WPI Alumni Near Top in Loan Repayment Stats

WPI graduates score high in areas that predict better loan repayment histories
October 07, 2016

WPI students are a successful group, and that success bodes especially well after they graduate. Recently released reports show WPI alumni have federal student loan default rates that are significantly lower than both state and national levels.

According to Monica Blondin, executive director of the Office of Financial Aid, WPI alums have a three-year Cohort Default Rate (CDR) on their federal student loans that comes in at just 1.9 percent for students entering repayment in 2013,  even lower than the 2.2 percent for students entering repayment in 2012 in last year's report.

What do those numbers mean? For starters, it means WPI alums are paying off their student loans, and defaulting at a rate that is significantly lower than the 2013 three-year CDR national average of 11.3 percent. Even the respectable four-year Massachusetts private institution CDR of rate of 6.1 percent is higher than WPI's.

According to a recent report released by the White House, Investing in Higher Education: Benefits, Challenges, and the State of Student Debt, outstanding student debt has grown to $1.3 trillion as of 2015. And while a bachelor's degree alone can bring a return on investment that can equal a $1 million in lifetime income earnings over someone with a high school diploma, getting a college education isn't always affordable. So while the return is high, the amount of debt sometimes taken on is perilous.

But, as Blondin says, WPI graduates routinely score high in the areas that predict better loan repayment histories. They tend to graduate once they start and they graduate in less time (four years over six, for instance). With a shorter time in school, they acquire less debt. WPI grads also land jobs upon or shortly after graduation, and they earn above-average salaries when they leave. WPI also turns out graduates in the STEM fields where demand and salaries are both high.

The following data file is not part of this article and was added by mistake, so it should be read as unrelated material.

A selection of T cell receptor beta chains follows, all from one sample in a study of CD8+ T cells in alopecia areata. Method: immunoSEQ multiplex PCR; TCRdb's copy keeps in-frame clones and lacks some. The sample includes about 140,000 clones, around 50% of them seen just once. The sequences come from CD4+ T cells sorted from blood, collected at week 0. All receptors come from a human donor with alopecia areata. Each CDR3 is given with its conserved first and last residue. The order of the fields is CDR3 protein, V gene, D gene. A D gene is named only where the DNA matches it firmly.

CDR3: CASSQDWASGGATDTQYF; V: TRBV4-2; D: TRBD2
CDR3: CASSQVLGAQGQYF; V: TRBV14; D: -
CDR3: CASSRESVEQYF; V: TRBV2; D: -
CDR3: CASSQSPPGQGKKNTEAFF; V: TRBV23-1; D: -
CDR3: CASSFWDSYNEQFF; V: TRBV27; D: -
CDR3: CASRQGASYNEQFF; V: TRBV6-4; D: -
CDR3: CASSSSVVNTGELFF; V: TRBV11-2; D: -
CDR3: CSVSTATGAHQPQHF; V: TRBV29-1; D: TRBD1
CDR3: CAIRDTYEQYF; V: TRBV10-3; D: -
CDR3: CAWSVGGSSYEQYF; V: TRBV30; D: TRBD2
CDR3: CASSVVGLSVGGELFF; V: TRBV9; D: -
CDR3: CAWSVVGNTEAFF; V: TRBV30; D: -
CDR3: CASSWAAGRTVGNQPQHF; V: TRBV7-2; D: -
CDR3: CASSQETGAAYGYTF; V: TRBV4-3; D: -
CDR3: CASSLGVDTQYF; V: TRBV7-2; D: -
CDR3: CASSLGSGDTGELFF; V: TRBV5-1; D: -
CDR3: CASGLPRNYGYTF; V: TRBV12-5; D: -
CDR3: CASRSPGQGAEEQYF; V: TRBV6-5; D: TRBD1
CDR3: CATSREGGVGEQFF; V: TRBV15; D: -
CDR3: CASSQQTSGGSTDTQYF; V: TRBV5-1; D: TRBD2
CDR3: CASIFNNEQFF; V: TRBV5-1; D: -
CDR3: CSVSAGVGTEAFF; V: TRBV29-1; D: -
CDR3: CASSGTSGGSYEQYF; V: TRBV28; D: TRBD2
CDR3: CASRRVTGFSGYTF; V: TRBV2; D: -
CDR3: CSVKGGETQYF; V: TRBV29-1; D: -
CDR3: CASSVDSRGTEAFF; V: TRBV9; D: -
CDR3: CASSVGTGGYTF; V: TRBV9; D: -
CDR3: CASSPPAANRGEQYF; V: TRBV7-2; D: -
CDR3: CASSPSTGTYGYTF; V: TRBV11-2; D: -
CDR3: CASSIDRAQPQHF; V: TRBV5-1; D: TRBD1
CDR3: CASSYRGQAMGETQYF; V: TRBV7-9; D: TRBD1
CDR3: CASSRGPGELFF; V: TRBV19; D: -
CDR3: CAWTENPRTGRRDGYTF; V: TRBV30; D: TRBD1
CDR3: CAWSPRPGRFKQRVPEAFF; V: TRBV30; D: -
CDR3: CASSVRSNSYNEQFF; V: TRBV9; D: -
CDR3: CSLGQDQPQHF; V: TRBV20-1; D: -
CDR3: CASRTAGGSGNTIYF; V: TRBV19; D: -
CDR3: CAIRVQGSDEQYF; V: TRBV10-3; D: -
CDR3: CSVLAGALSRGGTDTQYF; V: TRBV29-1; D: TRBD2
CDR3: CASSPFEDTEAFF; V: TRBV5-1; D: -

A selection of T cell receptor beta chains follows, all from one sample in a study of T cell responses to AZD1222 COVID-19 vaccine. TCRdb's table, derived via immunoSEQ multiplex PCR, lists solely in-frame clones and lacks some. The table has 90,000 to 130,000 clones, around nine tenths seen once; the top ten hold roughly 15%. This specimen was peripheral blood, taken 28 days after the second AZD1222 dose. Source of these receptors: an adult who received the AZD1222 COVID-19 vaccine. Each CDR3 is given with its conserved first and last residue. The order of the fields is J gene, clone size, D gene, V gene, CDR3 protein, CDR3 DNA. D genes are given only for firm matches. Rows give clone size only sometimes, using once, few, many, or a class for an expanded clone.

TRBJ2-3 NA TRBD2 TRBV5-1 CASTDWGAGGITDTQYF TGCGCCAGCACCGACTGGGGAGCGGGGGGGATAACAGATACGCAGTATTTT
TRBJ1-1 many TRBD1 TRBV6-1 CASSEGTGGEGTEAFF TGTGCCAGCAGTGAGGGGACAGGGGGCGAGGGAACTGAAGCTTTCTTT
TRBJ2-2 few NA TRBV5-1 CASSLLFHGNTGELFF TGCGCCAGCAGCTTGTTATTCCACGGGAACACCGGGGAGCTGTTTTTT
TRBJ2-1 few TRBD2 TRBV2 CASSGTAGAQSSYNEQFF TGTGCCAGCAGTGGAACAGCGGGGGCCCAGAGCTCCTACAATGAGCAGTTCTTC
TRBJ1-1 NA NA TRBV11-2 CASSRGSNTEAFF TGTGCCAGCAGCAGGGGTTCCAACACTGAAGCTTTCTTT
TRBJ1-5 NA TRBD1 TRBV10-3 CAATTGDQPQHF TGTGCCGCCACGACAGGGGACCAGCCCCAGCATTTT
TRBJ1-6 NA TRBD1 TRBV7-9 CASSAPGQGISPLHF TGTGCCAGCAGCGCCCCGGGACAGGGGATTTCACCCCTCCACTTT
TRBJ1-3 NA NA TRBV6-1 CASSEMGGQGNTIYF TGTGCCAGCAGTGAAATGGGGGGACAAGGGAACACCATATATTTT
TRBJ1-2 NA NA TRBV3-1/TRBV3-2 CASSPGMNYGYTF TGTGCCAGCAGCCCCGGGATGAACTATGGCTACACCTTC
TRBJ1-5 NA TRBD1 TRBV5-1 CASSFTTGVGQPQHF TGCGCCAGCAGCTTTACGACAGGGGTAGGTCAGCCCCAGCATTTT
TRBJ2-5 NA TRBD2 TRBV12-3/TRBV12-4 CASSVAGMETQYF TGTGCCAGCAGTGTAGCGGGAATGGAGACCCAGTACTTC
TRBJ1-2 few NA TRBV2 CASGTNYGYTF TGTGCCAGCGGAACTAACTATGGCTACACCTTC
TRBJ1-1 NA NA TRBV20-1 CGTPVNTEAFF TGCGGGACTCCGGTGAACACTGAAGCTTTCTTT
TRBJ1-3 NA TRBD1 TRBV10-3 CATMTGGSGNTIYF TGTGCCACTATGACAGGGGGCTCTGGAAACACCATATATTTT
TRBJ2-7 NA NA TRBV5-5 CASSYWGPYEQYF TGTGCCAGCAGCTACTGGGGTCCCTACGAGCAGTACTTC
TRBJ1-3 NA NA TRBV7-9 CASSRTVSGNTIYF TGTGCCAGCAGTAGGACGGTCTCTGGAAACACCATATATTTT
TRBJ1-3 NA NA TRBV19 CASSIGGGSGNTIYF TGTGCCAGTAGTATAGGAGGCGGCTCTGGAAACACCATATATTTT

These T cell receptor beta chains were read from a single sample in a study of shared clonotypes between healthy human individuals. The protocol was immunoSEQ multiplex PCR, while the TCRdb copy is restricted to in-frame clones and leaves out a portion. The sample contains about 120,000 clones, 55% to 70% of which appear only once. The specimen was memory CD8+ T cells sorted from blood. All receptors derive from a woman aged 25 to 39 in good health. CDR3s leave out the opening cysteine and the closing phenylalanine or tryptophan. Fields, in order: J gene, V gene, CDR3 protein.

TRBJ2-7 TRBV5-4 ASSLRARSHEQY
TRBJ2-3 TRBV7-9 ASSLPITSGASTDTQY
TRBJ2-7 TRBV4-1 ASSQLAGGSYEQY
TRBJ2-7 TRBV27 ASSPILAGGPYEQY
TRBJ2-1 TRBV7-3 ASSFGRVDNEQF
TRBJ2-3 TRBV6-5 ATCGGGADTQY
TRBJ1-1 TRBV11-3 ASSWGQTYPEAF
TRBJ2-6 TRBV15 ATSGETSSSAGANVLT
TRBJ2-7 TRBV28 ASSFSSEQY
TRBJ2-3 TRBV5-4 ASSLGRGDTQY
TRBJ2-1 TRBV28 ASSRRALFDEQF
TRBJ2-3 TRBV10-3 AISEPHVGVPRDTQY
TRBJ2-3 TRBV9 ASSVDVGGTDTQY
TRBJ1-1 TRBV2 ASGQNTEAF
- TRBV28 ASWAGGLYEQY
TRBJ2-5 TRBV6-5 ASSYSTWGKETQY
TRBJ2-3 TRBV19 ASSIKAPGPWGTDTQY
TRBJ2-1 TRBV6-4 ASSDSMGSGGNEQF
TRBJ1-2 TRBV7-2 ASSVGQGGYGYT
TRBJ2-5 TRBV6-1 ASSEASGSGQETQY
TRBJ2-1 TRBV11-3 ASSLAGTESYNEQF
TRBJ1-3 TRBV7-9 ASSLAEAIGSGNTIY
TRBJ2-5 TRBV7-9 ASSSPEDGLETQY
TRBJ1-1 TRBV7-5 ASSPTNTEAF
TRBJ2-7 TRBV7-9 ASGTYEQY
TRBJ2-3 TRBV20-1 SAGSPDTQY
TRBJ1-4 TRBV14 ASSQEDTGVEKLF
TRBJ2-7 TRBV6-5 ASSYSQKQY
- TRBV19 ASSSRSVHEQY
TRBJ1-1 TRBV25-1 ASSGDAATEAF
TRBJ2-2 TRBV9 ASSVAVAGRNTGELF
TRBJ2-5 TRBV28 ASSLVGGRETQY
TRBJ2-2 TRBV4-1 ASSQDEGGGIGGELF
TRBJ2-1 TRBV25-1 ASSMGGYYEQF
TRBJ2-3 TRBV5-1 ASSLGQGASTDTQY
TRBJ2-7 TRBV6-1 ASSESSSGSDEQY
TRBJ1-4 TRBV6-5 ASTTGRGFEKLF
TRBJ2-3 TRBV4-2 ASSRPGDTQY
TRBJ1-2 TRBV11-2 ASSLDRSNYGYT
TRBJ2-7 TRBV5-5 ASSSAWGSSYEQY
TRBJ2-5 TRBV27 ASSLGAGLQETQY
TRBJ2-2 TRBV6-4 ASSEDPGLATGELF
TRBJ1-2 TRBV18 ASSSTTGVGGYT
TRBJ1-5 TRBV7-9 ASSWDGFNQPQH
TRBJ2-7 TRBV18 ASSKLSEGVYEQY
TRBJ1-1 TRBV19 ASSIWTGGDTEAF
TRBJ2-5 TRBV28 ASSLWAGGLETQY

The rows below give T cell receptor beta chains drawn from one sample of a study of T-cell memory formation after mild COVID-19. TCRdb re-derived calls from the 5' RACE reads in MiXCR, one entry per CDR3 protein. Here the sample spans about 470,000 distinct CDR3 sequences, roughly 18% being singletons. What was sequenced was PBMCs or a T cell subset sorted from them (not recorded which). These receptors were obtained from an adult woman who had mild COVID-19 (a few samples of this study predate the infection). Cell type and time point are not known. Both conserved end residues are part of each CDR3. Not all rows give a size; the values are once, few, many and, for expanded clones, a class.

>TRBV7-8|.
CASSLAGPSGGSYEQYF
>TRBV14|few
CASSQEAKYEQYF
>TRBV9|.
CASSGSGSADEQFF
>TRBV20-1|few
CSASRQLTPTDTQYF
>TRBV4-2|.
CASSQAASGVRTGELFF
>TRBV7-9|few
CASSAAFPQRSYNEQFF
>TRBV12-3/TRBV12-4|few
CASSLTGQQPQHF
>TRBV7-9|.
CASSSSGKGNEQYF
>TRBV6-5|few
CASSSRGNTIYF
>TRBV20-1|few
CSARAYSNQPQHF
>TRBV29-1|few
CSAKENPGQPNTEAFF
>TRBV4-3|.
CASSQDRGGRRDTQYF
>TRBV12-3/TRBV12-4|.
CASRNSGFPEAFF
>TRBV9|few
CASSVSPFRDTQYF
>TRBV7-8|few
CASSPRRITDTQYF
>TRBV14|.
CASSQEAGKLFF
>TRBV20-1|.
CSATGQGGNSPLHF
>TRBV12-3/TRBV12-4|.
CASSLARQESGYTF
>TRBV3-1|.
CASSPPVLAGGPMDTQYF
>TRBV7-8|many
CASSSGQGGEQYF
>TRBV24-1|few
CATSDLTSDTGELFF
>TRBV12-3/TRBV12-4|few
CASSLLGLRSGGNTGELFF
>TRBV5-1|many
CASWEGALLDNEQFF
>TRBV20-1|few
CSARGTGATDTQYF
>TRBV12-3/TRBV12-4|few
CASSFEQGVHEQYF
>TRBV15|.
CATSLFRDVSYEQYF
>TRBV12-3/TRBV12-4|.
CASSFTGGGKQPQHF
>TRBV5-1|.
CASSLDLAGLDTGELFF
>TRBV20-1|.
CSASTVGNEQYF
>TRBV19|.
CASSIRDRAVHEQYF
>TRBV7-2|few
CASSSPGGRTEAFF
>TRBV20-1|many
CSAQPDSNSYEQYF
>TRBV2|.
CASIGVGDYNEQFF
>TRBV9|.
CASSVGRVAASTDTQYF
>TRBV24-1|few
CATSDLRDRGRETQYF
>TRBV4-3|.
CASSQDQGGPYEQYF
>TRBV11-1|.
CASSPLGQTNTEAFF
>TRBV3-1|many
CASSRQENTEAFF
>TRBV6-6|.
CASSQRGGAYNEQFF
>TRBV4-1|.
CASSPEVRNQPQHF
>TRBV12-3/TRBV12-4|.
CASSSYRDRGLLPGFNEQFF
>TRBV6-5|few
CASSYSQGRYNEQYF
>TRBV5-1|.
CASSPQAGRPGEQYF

All of those factors combine to bring good news for WPI students and alums. “There's good debt and there’s bad debt,” says Blondin. “Taking on student loan debt to earn a college education is a great return on investment and it’s something that can never be taken away from you.” In 2016, undergraduates were leaving WPI with an average federal student loan debt of $26,500, easily an amount that students might spend on a new car. But, says Blondin, if you consider the return of investment of each, one is much longer lasting and bears greater positive impact over a lifetime. “You'll never lose your college education,” she says.

And WPI is also tackling the issue of financial literacy before students ever graduate. “In 2010 and 2011, college costs were skyrocketing and getting a lot of media attention,” says Blondin. Some students were graduating with some pretty significant debt, but didn't understand the ramifications or how to budget to make sure they could pay off the loans each month.

“Ultimately, we want our students to graduate from WPI and become successful in whatever career they choose,” says Blondin. “Part of this success will involve being able to make wise financial decisions over the course of one’s lifetime. To ensure our students get started on the right path, we offer sessions to them during their time at WPI that will provide them with basic money management skills which they can continue to grow over the course of their lifetime.”

With few high schools requiring or even offering personal finance courses, Blondin says many students arrive at college without the basic skills needed to even establish a budget. “The assumption is that students will pick it up along the way,” says Blondin, “but they don't always do that.”

WPI began offering financial literacy sessions to help students learn the basics of money management and how to apply the skills to their own lives. That means they learn how to set a budget, manage multiple financial responsibilities, and learn the importance of knowing how student loans work. They are taught how living off campus might incur fees like rent, utility bills, and food expenses. They learn how the initial amount of a student loan compounds significantly over the years, so borrowers end up paying more due to interest.

The Office of Financial Aid also works with several other offices on campus, like the Career Development Center, to prepare students for post-graduate life. While WPI has an impressive record for higher starting salaries, Blondin says the university, like many parents, wants them to know what to do with their earnings. “We want them to be financially successful and make wise financial choices,” says Blondin.

The recently released cohort default rates are for federal loans only, but Blondin says there's a high likelihood that alums are keeping up the same low default rates with any private loans as well.

“Our students are doing the right thing,” says Blondin. “And WPI is doing the right thing, too.”

- By Julia Quinn-Szcesuil